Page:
Thursday, October 10

1 – 4 pm Symposium
4 – 5 pm Reception

Sheldon Hall
Johns Hopkins Bloomberg School of Public Health
615 N. Wolfe Street
Baltimore, MD

RSVP requested. http://ncd-media.eventbrite.com/

In 2011, the United Nations issued the second political declaration on health in its history. It was on the present and growing threat of non-communicable diseases (NCDs); the first was on AIDS. Already, NCDs like cardiovascular disease, diabetes, cancers and chronic lung disease account for 60 percent of deaths globally.

Planning documents to address NCDs are in greater supply than dollars and action. In February 2013, The Lancet asked on its cover: "Where are the global conferences on NCDs, the research meetings, the task forces, the grand challenges initiated by funders and foundations? They don't exist."

Meanwhile, corporations are deploying advertising campaigns urging people to adopt Western lifestyles, increasing the prevalence of NCD risk factors like alcohol and tobacco use and poor diet.

With slow-moving progress on funding and a barrage of influential advertising, can strong media coverage help drive progress on NCDs?

Join leading journalists, lawyers and public health experts for a critical discussion of this question at the inaugural Johns Hopkins-Pulitzer Center Symposium.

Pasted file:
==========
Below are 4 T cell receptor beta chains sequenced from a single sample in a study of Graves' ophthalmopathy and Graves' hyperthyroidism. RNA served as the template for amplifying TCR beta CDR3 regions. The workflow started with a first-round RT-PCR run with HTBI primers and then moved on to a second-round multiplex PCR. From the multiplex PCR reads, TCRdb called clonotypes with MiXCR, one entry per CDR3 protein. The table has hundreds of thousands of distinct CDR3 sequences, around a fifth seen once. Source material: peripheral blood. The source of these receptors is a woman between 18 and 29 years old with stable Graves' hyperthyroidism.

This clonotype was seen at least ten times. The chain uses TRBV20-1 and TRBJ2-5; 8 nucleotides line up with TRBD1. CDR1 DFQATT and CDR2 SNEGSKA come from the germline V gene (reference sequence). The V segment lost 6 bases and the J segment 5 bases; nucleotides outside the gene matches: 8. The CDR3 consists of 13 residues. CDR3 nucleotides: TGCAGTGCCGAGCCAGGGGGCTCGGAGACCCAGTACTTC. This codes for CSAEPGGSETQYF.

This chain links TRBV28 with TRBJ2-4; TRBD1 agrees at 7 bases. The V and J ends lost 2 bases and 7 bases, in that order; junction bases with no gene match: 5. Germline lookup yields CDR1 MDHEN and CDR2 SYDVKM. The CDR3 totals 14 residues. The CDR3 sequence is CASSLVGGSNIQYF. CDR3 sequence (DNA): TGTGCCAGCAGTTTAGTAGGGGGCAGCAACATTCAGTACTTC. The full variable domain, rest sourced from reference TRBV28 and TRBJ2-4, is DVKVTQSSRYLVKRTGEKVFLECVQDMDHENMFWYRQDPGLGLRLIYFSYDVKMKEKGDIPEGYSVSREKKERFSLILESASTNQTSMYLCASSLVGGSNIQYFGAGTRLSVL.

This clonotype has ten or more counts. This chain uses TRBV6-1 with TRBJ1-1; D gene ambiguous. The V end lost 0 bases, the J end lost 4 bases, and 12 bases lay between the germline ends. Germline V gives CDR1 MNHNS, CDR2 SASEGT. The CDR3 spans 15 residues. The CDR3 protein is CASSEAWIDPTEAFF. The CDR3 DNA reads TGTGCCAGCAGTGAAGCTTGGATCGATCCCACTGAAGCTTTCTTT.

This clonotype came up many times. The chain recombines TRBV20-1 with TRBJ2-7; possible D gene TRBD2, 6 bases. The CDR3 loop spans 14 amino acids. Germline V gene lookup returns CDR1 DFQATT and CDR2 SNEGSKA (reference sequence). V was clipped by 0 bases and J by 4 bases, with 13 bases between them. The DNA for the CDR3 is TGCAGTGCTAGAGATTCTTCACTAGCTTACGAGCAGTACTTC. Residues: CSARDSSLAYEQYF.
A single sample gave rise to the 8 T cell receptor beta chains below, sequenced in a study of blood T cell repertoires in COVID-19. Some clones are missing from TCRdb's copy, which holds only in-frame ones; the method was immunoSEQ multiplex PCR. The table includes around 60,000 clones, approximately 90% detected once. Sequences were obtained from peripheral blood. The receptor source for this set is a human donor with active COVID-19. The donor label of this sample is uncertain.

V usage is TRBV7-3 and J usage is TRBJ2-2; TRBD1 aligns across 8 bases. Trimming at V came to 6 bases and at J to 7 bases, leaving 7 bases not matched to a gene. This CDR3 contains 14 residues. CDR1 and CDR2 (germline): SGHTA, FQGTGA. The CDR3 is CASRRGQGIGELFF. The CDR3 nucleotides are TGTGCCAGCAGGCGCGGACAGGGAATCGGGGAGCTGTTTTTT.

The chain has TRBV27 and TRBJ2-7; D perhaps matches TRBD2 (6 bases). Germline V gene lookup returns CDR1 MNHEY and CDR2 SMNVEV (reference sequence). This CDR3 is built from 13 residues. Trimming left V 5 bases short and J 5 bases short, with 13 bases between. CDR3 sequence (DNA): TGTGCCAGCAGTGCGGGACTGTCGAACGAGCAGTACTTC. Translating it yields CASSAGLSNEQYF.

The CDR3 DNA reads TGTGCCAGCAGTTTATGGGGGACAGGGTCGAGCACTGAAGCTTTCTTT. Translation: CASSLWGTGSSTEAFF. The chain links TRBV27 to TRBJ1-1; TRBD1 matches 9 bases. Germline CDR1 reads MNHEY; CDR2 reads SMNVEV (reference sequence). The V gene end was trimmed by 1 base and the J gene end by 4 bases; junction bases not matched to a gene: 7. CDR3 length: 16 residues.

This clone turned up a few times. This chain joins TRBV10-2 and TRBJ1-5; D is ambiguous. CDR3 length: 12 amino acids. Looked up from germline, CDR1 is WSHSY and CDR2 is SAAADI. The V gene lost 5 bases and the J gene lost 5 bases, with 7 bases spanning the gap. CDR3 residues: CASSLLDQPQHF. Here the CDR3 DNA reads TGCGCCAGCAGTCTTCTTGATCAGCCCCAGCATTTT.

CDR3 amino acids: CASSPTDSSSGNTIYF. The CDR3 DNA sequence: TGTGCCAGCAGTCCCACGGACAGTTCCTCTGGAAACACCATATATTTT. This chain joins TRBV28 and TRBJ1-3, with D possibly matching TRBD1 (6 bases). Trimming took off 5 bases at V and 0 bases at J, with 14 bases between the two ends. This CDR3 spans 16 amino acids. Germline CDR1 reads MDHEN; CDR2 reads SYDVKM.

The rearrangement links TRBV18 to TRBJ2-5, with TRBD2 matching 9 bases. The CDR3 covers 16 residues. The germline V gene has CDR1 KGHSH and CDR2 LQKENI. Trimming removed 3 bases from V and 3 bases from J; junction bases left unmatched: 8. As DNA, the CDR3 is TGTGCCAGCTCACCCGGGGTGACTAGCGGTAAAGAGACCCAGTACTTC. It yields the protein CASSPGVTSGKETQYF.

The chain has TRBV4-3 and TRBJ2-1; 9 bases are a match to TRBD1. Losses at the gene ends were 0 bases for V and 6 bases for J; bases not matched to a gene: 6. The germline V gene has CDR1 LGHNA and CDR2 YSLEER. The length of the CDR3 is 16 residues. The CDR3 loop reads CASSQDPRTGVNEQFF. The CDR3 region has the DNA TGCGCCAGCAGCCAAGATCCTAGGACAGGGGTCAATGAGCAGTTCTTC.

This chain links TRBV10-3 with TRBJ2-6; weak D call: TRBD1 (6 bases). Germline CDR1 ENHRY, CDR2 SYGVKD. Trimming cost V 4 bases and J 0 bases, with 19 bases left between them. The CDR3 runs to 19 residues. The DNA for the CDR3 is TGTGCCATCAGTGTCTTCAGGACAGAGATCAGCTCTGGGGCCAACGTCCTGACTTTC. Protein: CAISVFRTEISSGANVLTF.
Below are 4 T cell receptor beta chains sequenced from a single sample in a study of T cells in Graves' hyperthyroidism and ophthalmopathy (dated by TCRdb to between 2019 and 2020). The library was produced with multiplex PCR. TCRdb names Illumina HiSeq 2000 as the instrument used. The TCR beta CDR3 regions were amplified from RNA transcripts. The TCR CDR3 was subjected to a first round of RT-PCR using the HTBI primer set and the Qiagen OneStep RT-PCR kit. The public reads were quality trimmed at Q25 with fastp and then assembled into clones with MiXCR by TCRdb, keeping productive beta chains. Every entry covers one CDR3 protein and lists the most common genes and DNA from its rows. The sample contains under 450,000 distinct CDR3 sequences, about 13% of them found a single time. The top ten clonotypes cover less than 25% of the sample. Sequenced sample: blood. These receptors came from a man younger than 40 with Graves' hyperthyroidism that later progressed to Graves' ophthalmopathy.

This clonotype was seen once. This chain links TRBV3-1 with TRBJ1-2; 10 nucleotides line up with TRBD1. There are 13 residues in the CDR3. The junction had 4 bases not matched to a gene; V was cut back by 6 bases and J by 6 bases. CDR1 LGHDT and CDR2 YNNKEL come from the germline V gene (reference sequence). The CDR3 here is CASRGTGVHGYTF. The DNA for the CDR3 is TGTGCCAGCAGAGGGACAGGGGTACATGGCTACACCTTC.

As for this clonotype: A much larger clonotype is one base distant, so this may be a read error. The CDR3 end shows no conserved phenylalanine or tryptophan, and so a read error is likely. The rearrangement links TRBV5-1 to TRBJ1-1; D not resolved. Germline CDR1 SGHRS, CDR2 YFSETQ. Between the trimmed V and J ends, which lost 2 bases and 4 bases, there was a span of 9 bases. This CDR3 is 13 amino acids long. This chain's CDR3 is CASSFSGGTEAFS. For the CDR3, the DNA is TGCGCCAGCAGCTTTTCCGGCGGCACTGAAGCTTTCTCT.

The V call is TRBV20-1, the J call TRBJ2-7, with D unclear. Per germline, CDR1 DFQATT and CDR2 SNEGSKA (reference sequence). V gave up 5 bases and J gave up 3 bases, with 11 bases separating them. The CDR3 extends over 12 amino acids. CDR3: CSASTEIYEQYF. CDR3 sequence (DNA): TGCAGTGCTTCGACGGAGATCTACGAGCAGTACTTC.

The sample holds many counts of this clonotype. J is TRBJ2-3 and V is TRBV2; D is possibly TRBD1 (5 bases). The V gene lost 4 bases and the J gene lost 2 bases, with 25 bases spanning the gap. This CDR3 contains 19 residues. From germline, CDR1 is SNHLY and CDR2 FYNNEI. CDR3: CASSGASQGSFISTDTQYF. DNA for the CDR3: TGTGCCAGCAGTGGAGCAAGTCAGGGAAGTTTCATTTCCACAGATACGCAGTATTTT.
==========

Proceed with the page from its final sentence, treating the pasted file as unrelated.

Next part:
Speakers:
• Joanne Silberner, University of Washington artist-in-residence, special correspondent for PRI’s The World
• Derek Yach, senior vice president of Vitality Group
• Jon Sawyer, executive director of the Pulitzer Center
• Robert Lawrence, director of the Center for a Livable Future, Johns Hopkins University
• Benn McGrady, director of the O’Neill Institute Initiative on Trade Investment and Health, Georgetown University
• David Jernigan, director of Center on Alcohol Marketing and Youth, Johns Hopkins University
• Joanna Cohen, director of the Institute for Global Tobacco Control, Johns Hopkins University
• Dick Thompson, senior adviser at the Pulitzer Center

Welcoming Remarks:
• Michael J. Klag, dean of the Johns Hopkins Bloomberg School of Public Health

Project

More people in poor countries die from cancer than from HIV/AIDS, tuberculosis and malaria combined. Joanne Silberner looks at the human toll of cancer, and possible solutions.

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